In the New Testament, Luke 14:26, even has Jesus avowing, “If anyone comes to me and does not hate his father and mother and wife and children and bothers and sisters, yes, and even his own soul, he cannot be my disciple.” That is rather strong validation that what is recorded in those tales is not divine disclosure which was relayed from an omniscient being to a few favored priest-scribes. The words put into Jesus’ mouth by the interpreters are the very principles which are routinely untilized in cults promoting their faith system practices.

And in the Quran there are, as noted, well over one hundred verses which actually summon Muslims to indulge in violent hatred and outright murder. Indeed, the verses which implant murderous hatred as expressed in the Quran exceed all the expressions of hatred which appear in the combined Old and New Testaments. As a “spiritual” guidebook it is certainly something of an oxymoron for Muslims to claim the Quran guides a religion of peace. Mohammad’s constant “message” is the contention that everyone is an enemy to his spiritual tribe. For example: in the Quran 8:65 it is averred, “O Prophet, exhort the believers to fight.” No Islamist dares ask why, if Allah knows all and created all, he should have to relay his maintenance directives through a caravan merchant when he, Allah, could directly instill in every brain whatever information he desired. The overused excuse is that Allah, who knows all, found it necessary to use a prophet or messenger as a means to test everyone. This echoes the same “test” that was supposedly imposed upon Abraham who, it is claimed, was instructed by God to sacrifice his only son Isaac as a test of faith. An omniscient (all-knowing) god would have absolutely no reason to “test” anything.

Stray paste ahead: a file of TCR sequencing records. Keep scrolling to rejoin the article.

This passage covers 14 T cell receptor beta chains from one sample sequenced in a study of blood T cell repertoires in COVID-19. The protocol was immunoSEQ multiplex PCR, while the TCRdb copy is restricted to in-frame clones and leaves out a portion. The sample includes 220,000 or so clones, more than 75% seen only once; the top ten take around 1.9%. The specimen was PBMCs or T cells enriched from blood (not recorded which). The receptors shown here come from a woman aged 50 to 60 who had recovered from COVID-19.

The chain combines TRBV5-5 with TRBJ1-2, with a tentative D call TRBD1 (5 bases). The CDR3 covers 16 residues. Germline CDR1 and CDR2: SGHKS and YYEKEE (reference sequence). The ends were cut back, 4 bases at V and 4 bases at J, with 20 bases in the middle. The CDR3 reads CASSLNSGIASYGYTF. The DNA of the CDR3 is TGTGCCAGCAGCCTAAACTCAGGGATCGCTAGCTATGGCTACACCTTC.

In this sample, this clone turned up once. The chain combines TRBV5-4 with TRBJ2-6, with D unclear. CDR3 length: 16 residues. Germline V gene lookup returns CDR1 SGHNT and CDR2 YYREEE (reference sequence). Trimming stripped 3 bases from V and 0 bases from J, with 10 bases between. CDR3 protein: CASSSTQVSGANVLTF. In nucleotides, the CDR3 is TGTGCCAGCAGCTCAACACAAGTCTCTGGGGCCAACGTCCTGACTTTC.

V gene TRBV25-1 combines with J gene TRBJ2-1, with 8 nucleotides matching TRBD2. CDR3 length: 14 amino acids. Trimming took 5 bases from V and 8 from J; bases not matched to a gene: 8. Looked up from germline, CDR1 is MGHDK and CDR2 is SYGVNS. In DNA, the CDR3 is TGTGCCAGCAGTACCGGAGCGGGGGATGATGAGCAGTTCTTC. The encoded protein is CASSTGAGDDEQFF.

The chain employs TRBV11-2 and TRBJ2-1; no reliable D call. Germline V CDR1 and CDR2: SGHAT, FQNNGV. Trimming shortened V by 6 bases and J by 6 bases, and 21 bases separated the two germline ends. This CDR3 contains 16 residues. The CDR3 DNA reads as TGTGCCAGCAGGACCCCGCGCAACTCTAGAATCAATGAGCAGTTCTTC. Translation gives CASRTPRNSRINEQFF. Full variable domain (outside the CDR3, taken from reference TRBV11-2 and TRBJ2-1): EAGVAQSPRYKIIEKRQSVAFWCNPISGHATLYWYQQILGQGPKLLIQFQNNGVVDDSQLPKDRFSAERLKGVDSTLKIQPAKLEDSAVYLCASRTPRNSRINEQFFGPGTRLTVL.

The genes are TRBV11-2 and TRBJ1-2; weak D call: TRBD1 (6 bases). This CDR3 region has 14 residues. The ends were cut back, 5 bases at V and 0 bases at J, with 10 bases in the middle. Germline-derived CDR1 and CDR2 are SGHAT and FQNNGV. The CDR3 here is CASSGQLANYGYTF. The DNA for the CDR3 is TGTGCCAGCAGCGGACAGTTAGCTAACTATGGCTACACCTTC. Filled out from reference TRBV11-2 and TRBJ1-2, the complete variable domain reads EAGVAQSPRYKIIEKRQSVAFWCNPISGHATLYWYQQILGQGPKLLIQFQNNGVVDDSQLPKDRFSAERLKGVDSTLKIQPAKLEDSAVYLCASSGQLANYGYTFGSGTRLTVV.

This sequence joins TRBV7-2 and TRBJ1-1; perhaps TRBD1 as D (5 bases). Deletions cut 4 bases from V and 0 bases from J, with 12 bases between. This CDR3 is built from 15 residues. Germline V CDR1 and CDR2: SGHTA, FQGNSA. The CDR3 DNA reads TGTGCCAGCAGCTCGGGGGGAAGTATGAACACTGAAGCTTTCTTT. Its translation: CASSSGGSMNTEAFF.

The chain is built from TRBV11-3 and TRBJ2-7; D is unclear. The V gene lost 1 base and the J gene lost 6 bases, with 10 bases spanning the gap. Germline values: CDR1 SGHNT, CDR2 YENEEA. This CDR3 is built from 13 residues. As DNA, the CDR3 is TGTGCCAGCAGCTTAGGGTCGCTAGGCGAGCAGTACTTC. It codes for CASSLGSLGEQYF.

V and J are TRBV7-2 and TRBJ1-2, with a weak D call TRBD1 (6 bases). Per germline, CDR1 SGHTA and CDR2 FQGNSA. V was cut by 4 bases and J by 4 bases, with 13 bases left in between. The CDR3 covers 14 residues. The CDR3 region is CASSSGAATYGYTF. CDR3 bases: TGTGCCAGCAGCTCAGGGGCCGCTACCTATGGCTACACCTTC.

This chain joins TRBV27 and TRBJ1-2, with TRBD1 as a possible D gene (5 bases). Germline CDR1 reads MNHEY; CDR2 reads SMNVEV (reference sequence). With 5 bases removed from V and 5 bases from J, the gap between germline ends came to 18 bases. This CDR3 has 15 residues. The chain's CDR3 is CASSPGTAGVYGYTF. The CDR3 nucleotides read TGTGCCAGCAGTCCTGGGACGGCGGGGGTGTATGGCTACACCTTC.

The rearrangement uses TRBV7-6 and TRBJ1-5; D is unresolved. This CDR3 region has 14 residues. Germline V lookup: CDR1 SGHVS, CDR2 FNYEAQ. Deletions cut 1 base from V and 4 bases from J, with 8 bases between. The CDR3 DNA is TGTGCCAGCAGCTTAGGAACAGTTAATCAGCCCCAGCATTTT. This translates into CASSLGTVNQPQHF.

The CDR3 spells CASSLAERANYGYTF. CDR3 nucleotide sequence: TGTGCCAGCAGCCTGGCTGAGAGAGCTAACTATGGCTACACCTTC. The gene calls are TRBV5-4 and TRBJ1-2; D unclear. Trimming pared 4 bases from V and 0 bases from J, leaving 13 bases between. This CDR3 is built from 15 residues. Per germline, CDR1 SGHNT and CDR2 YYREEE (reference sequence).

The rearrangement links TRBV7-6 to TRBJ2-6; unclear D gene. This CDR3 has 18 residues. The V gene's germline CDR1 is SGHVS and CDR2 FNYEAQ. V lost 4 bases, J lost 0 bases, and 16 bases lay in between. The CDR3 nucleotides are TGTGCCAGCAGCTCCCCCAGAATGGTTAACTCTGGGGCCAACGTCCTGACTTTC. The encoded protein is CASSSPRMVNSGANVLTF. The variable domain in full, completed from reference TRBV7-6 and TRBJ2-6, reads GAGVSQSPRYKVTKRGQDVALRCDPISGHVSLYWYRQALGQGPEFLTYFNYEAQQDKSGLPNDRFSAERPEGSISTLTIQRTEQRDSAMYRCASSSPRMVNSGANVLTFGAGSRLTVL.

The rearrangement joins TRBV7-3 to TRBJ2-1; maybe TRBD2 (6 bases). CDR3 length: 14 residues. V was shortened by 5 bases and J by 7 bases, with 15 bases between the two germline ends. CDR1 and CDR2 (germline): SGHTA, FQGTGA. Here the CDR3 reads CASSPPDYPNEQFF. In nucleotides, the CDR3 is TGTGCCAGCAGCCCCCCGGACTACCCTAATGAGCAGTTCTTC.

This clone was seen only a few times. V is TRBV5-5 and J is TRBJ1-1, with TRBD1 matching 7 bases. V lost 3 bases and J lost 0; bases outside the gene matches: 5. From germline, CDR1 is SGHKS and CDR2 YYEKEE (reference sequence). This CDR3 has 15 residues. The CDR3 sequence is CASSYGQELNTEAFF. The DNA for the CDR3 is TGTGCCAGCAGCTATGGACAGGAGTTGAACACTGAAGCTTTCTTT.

Islam is not a faith system which reflects any genuine enlightenment value of tolerance toward the Creator’s use of diversity and variety in life expressions. That failing is not an exclusive trait of their faith, for as we have recounted here all man-concocted faith systems were built and function under the premise of submit and obey the faith systems’ manipulative procedures.

To the credit of humankind, however, that which is assessed as “spirit” is evolving among the broader masses. The allegations that the Life Principle, personified as God or Allah, would hold hatred toward any of the diverse and varied manifestations of life are slowly evaporating under the pursuit of true enlightenment. Unfortunately old tribal distrusts which habitually flavored so much of all man-written “holy” texts still pollute “spirit” like malignant cancer cells.